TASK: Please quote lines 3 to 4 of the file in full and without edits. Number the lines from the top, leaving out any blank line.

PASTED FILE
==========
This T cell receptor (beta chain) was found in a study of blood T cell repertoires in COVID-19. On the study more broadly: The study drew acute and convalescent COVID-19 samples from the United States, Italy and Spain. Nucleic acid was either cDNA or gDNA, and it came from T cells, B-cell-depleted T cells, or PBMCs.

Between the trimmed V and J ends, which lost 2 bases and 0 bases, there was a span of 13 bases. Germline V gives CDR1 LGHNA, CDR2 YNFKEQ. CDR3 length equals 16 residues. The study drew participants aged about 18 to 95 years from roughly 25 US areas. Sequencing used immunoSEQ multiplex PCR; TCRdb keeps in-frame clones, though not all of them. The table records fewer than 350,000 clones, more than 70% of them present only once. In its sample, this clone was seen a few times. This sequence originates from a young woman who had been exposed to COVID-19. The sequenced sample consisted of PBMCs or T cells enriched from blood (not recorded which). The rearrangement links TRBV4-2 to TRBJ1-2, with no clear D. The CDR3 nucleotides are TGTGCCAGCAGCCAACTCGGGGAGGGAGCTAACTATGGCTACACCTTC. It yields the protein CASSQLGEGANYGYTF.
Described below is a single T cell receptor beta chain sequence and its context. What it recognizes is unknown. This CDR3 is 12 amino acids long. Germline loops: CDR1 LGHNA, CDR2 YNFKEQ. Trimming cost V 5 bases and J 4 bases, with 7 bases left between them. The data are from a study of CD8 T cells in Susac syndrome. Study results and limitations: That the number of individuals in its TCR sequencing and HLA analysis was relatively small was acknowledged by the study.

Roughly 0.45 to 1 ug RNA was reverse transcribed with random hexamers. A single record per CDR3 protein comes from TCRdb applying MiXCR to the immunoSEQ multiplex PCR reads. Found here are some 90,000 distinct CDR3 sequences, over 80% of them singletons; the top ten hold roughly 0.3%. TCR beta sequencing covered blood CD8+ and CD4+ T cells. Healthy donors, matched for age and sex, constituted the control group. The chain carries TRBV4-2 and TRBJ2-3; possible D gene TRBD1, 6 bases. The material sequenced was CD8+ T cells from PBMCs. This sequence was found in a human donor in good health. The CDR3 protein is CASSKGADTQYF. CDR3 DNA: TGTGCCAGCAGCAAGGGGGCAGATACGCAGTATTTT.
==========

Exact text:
Described below is a single T cell receptor beta chain sequence and its context. What it recognizes is unknown. This CDR3 is 12 amino acids long. Germline loops: CDR1 LGHNA, CDR2 YNFKEQ. Trimming cost V 5 bases and J 4 bases, with 7 bases left between them. The data are from a study of CD8 T cells in Susac syndrome. Study results and limitations: That the number of individuals in its TCR sequencing and HLA analysis was relatively small was acknowledged by the study.

Roughly 0.45 to 1 ug RNA was reverse transcribed with random hexamers. A single record per CDR3 protein comes from TCRdb applying MiXCR to the immunoSEQ multiplex PCR reads. Found here are some 90,000 distinct CDR3 sequences, over 80% of them singletons; the top ten hold roughly 0.3%. TCR beta sequencing covered blood CD8+ and CD4+ T cells. Healthy donors, matched for age and sex, constituted the control group. The chain carries TRBV4-2 and TRBJ2-3; possible D gene TRBD1, 6 bases. The material sequenced was CD8+ T cells from PBMCs. This sequence was found in a human donor in good health. The CDR3 protein is CASSKGADTQYF. CDR3 DNA: TGTGCCAGCAGCAAGGGGGCAGATACGCAGTATTTT.